Eric Lander was one of the principal leaders of the Human Genome Project, which from 1990-2003 mapped the human genetic code. He has pioneered the application of genomics to the understanding human disease.
Lander serves as President and Founding Director of the Broad Institute, a new kind of collaborative research institution founded in 2004 that brings together more than 1500 scientists from across Harvard, MIT and the Harvard hospitals to tackle important challenges in biomedicine. The Broad Institute has been a flagship for many international projects in genomics. Lander is also the professor of biology at MIT and professor of systems biology at Harvard Medical School in Boston. Lander’s own scientific work has spanned genome analysis, population genetics, cancer, diabetes, inflammatory diseases, and evolutionary biology.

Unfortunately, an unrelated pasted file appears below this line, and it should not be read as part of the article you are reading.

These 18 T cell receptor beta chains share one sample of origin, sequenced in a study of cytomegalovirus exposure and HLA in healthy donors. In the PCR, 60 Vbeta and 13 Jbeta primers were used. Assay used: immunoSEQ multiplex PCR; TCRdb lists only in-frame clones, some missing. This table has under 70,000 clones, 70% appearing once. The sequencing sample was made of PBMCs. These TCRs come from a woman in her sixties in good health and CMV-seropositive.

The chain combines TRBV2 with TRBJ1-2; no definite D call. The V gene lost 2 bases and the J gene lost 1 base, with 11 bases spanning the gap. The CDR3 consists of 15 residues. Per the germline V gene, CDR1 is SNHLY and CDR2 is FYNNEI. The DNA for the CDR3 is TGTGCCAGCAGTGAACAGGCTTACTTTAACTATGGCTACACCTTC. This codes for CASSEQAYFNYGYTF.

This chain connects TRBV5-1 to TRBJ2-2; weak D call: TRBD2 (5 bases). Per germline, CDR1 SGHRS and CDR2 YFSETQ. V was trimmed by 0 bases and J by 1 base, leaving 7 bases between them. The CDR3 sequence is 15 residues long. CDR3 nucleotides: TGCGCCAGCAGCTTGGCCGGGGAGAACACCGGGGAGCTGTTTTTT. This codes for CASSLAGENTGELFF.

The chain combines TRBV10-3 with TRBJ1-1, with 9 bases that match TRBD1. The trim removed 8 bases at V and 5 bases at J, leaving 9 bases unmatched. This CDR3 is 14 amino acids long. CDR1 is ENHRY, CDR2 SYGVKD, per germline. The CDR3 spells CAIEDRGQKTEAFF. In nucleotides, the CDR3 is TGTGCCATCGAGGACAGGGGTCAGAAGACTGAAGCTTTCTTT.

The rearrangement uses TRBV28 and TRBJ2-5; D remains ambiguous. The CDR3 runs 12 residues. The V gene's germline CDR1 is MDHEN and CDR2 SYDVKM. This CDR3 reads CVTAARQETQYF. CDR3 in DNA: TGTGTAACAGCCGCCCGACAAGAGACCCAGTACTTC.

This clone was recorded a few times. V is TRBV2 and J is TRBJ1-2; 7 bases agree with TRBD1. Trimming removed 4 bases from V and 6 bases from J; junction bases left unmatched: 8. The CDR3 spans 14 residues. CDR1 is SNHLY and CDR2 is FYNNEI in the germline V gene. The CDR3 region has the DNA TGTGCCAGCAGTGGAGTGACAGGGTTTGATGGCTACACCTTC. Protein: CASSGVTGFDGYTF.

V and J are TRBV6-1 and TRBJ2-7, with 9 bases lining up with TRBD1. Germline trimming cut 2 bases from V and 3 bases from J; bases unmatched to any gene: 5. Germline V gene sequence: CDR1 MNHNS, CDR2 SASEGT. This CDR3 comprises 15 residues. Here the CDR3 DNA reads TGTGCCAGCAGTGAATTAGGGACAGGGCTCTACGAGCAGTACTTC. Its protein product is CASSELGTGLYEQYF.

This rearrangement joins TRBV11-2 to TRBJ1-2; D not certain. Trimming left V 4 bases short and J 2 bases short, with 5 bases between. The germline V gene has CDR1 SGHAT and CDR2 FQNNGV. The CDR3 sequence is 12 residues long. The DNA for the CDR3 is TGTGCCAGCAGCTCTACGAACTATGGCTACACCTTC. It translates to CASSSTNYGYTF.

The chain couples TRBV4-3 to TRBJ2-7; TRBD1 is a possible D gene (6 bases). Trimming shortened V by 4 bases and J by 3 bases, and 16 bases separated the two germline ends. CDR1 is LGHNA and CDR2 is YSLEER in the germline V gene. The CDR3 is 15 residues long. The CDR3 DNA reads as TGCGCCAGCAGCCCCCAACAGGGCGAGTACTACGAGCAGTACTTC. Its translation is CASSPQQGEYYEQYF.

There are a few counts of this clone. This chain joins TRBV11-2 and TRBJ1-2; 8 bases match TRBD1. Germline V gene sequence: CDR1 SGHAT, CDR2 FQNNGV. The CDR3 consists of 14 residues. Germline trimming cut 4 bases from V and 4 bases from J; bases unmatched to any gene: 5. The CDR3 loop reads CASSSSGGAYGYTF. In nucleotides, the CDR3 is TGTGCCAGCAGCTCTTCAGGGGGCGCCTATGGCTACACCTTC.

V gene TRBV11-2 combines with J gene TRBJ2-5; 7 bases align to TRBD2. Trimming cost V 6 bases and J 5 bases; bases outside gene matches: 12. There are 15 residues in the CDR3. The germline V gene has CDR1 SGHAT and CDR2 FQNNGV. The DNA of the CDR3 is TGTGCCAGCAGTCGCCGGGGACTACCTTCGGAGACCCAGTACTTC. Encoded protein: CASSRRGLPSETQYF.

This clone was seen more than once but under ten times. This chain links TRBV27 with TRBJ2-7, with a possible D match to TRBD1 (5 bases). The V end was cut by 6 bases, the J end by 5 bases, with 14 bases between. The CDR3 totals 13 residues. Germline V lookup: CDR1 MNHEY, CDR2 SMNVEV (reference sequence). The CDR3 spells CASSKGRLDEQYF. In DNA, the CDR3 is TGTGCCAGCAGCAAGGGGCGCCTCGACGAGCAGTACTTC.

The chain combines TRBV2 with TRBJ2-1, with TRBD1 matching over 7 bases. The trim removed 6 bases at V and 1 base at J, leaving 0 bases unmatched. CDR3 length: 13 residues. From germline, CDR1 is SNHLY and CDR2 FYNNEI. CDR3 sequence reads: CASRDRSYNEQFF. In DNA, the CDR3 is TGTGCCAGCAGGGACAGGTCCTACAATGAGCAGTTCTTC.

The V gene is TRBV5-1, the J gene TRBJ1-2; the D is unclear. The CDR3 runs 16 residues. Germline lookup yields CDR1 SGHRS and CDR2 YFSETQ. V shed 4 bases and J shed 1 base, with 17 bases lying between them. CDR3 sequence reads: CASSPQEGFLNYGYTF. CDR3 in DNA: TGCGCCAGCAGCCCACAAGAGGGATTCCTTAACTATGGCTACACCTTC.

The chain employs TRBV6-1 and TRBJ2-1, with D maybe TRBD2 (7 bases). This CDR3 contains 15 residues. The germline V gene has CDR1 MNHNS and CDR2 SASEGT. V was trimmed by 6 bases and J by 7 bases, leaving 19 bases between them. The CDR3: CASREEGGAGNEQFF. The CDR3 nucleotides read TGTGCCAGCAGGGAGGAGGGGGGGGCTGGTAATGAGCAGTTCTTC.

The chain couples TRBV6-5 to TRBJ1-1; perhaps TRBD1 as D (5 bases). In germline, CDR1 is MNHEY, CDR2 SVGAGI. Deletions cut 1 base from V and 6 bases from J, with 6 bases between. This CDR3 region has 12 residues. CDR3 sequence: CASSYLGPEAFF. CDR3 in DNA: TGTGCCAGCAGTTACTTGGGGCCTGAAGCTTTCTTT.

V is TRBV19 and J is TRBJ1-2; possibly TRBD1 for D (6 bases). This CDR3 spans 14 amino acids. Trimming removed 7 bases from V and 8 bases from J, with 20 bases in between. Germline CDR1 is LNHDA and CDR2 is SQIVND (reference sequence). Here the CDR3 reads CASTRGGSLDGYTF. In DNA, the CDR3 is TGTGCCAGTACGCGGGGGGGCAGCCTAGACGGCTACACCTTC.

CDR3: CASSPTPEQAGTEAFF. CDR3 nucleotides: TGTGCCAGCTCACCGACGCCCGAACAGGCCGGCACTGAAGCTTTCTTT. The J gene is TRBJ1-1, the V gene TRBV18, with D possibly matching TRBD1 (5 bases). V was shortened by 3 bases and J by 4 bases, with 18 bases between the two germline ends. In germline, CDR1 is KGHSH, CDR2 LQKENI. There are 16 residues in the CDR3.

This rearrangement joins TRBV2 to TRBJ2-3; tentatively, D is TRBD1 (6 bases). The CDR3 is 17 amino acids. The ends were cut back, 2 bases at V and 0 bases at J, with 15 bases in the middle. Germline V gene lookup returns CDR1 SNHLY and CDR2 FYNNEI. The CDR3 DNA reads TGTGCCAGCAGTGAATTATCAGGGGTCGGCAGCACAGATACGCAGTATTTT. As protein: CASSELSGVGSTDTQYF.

A graduate of Stuyvesant High School in New York City, Princeton University in New Jersey, and a Rhodes Scholar at Oxford University in England, Lander was trained as a mathematician. In the early 1980s, he began to learn biology and genetics. In 1990, he launched one of the first genome centers in the world at MIT.
In 2008, Lander was appointed by President Obama to co-chair the President’s Council of Advisors on Science and Technology (PCAST). PCAST is a council of 20 of the nation’s leading scientists and engineers, charged with providing direct advice to the president on matters of science and technology.
Lander has received numerous awards and honorary degrees, including the MacArthur Prize Fellowship, Canada’s Gairdner Prize and the Albany Prize in Medicine. He is particularly proud of winning MIT’s award for undergraduate teaching, and continues to teach introductory biology to MIT freshman.
Photo credit – Len Rubenstein